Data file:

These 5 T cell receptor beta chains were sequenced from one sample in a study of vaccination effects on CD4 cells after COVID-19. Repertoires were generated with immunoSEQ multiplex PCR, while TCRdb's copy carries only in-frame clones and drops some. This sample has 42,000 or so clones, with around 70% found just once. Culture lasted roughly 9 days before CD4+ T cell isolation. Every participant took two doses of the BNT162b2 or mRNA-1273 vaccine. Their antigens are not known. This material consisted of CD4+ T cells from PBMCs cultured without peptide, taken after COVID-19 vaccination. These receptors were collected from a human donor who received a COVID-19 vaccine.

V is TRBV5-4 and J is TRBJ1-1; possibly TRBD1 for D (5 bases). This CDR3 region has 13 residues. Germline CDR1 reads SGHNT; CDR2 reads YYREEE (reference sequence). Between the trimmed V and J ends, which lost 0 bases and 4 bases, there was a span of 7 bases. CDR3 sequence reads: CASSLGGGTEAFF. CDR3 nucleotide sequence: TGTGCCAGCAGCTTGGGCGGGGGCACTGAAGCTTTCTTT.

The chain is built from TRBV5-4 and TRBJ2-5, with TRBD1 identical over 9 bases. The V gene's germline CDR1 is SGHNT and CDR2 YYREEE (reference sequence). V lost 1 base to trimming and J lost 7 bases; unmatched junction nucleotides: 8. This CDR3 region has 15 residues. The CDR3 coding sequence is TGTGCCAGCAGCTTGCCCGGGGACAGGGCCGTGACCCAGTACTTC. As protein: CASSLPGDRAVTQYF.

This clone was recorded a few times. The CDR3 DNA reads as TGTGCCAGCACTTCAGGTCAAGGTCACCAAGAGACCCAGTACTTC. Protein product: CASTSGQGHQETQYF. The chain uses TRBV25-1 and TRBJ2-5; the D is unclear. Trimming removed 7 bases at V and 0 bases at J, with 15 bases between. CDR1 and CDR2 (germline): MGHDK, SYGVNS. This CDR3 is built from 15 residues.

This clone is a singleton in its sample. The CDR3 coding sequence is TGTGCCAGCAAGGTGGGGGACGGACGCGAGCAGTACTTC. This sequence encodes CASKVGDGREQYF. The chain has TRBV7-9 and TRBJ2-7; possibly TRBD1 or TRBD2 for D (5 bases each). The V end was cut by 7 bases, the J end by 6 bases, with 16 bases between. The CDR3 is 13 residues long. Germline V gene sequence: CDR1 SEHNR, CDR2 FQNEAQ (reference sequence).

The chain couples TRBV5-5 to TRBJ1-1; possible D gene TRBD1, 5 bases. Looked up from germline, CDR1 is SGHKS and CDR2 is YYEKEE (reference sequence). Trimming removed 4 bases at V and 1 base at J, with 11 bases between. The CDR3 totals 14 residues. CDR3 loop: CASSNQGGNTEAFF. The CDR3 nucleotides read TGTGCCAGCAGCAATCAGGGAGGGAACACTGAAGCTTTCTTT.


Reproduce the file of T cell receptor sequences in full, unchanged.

These 5 T cell receptor beta chains were sequenced from one sample in a study of vaccination effects on CD4 cells after COVID-19. Repertoires were generated with immunoSEQ multiplex PCR, while TCRdb's copy carries only in-frame clones and drops some. This sample has 42,000 or so clones, with around 70% found just once. Culture lasted roughly 9 days before CD4+ T cell isolation. Every participant took two doses of the BNT162b2 or mRNA-1273 vaccine. Their antigens are not known. This material consisted of CD4+ T cells from PBMCs cultured without peptide, taken after COVID-19 vaccination. These receptors were collected from a human donor who received a COVID-19 vaccine.

V is TRBV5-4 and J is TRBJ1-1; possibly TRBD1 for D (5 bases). This CDR3 region has 13 residues. Germline CDR1 reads SGHNT; CDR2 reads YYREEE (reference sequence). Between the trimmed V and J ends, which lost 0 bases and 4 bases, there was a span of 7 bases. CDR3 sequence reads: CASSLGGGTEAFF. CDR3 nucleotide sequence: TGTGCCAGCAGCTTGGGCGGGGGCACTGAAGCTTTCTTT.

The chain is built from TRBV5-4 and TRBJ2-5, with TRBD1 identical over 9 bases. The V gene's germline CDR1 is SGHNT and CDR2 YYREEE (reference sequence). V lost 1 base to trimming and J lost 7 bases; unmatched junction nucleotides: 8. This CDR3 region has 15 residues. The CDR3 coding sequence is TGTGCCAGCAGCTTGCCCGGGGACAGGGCCGTGACCCAGTACTTC. As protein: CASSLPGDRAVTQYF.

This clone was recorded a few times. The CDR3 DNA reads as TGTGCCAGCACTTCAGGTCAAGGTCACCAAGAGACCCAGTACTTC. Protein product: CASTSGQGHQETQYF. The chain uses TRBV25-1 and TRBJ2-5; the D is unclear. Trimming removed 7 bases at V and 0 bases at J, with 15 bases between. CDR1 and CDR2 (germline): MGHDK, SYGVNS. This CDR3 is built from 15 residues.

This clone is a singleton in its sample. The CDR3 coding sequence is TGTGCCAGCAAGGTGGGGGACGGACGCGAGCAGTACTTC. This sequence encodes CASKVGDGREQYF. The chain has TRBV7-9 and TRBJ2-7; possibly TRBD1 or TRBD2 for D (5 bases each). The V end was cut by 7 bases, the J end by 6 bases, with 16 bases between. The CDR3 is 13 residues long. Germline V gene sequence: CDR1 SEHNR, CDR2 FQNEAQ (reference sequence).

The chain couples TRBV5-5 to TRBJ1-1; possible D gene TRBD1, 5 bases. Looked up from germline, CDR1 is SGHKS and CDR2 is YYEKEE (reference sequence). Trimming removed 4 bases at V and 1 base at J, with 11 bases between. The CDR3 totals 14 residues. CDR3 loop: CASSNQGGNTEAFF. The CDR3 nucleotides read TGTGCCAGCAGCAATCAGGGAGGGAACACTGAAGCTTTCTTT.